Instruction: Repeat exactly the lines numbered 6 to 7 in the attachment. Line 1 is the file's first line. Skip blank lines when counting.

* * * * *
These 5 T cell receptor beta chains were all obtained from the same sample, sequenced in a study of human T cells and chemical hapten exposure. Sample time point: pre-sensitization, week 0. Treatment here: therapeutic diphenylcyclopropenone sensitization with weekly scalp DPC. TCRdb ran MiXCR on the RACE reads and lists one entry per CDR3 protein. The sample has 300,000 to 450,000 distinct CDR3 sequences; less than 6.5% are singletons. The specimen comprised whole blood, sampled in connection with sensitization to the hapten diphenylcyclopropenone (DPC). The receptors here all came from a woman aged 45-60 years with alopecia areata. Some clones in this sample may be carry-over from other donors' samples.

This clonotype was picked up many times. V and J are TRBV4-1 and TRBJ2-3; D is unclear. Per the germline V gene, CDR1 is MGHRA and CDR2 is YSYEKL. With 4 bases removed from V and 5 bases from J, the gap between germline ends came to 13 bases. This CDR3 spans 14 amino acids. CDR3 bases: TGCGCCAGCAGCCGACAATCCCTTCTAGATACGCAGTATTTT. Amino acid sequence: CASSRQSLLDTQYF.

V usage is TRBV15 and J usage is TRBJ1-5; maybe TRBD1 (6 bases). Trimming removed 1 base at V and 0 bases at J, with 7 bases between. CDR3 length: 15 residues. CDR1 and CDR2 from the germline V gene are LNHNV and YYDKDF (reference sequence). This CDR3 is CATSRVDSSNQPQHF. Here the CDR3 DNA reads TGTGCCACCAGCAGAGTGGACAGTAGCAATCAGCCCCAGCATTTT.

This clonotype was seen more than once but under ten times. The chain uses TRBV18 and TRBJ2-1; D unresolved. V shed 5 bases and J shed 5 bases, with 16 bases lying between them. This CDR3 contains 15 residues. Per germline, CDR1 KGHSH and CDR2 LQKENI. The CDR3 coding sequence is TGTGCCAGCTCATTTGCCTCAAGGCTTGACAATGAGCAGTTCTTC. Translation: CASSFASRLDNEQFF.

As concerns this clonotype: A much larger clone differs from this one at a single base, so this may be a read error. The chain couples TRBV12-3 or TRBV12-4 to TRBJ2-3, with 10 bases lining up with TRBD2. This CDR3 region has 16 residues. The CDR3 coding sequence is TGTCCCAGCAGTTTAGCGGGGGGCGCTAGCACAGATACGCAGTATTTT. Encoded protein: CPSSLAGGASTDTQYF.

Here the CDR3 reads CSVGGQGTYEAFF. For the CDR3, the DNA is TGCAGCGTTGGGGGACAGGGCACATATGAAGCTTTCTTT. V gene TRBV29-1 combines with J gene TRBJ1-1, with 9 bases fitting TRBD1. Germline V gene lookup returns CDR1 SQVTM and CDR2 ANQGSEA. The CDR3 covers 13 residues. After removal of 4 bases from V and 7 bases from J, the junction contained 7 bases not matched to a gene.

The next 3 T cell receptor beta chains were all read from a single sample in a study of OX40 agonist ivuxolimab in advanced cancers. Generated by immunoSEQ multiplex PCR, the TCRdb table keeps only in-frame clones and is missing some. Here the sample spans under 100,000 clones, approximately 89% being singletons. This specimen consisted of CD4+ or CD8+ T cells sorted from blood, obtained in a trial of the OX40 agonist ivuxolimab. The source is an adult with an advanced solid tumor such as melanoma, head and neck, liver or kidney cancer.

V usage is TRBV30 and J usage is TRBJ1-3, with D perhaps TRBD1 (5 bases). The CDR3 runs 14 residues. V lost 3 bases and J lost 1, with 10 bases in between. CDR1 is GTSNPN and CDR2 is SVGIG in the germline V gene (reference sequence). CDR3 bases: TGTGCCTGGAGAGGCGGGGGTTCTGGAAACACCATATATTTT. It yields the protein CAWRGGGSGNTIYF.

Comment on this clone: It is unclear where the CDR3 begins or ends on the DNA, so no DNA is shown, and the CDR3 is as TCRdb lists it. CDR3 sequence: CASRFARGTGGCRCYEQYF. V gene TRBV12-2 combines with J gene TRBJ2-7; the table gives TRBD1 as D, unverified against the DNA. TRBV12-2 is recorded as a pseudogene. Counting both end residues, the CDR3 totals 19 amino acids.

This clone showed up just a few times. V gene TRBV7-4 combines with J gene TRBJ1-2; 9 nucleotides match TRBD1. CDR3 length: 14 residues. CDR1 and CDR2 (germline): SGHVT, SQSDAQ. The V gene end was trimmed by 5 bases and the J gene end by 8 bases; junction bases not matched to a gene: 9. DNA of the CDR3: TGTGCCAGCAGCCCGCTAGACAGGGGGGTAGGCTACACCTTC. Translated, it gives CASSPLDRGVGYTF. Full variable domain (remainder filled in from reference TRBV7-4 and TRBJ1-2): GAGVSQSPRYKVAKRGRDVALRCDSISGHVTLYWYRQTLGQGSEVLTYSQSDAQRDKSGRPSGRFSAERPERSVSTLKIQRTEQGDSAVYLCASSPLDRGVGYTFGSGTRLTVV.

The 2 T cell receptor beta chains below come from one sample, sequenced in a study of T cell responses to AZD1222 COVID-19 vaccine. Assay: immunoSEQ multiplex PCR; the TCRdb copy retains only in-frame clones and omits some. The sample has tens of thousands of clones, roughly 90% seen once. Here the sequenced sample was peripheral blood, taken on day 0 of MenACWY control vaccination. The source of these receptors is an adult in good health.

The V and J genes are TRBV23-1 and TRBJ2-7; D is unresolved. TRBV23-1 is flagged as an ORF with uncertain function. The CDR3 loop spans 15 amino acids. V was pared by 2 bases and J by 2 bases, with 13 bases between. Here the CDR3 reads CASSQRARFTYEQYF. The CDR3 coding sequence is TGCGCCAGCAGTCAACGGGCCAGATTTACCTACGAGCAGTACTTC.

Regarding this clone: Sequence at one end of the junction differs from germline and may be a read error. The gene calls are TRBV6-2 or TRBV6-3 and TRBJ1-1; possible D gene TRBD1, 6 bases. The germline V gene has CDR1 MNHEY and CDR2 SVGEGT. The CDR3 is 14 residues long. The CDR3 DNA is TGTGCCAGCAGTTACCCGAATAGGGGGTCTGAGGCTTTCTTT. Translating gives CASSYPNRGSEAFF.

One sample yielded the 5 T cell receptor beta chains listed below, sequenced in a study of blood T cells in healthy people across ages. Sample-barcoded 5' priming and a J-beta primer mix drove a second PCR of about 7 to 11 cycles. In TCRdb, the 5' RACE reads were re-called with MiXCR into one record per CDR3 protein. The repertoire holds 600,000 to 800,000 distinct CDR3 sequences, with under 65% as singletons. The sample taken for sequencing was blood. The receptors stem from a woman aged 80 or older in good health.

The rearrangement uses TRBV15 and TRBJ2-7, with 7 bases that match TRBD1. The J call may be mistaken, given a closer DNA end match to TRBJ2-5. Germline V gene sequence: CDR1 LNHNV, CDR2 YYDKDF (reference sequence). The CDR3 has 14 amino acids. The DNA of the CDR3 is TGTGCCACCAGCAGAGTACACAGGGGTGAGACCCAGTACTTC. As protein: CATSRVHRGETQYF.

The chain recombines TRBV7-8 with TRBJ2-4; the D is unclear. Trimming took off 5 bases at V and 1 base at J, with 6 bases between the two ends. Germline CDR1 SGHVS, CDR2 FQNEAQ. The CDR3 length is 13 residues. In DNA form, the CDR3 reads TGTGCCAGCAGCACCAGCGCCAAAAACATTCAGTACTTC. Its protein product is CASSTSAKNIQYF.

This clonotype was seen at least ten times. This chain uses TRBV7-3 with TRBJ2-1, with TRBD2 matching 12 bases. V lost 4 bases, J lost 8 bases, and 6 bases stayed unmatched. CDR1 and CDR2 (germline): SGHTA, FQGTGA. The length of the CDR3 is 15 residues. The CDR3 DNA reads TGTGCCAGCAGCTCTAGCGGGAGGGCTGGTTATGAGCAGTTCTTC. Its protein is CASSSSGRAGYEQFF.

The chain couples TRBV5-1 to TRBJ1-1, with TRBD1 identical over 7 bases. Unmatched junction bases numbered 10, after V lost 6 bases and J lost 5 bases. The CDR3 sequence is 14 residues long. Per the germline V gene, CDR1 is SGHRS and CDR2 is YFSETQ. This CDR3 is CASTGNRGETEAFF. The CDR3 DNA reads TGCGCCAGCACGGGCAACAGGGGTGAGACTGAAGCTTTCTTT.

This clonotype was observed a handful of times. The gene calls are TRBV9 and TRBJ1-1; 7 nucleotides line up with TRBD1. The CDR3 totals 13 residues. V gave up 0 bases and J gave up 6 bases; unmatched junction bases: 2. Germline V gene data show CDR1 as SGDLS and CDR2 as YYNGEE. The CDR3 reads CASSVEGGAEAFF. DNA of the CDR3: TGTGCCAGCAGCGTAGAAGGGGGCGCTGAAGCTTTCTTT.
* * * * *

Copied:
Here the CDR3 reads CSVGGQGTYEAFF. For the CDR3, the DNA is TGCAGCGTTGGGGGACAGGGCACATATGAAGCTTTCTTT. V gene TRBV29-1 combines with J gene TRBJ1-1, with 9 bases fitting TRBD1. Germline V gene lookup returns CDR1 SQVTM and CDR2 ANQGSEA. The CDR3 covers 13 residues. After removal of 4 bases from V and 7 bases from J, the junction contained 7 bases not matched to a gene.

The next 3 T cell receptor beta chains were all read from a single sample in a study of OX40 agonist ivuxolimab in advanced cancers. Generated by immunoSEQ multiplex PCR, the TCRdb table keeps only in-frame clones and is missing some. Here the sample spans under 100,000 clones, approximately 89% being singletons. This specimen consisted of CD4+ or CD8+ T cells sorted from blood, obtained in a trial of the OX40 agonist ivuxolimab. The source is an adult with an advanced solid tumor such as melanoma, head and neck, liver or kidney cancer.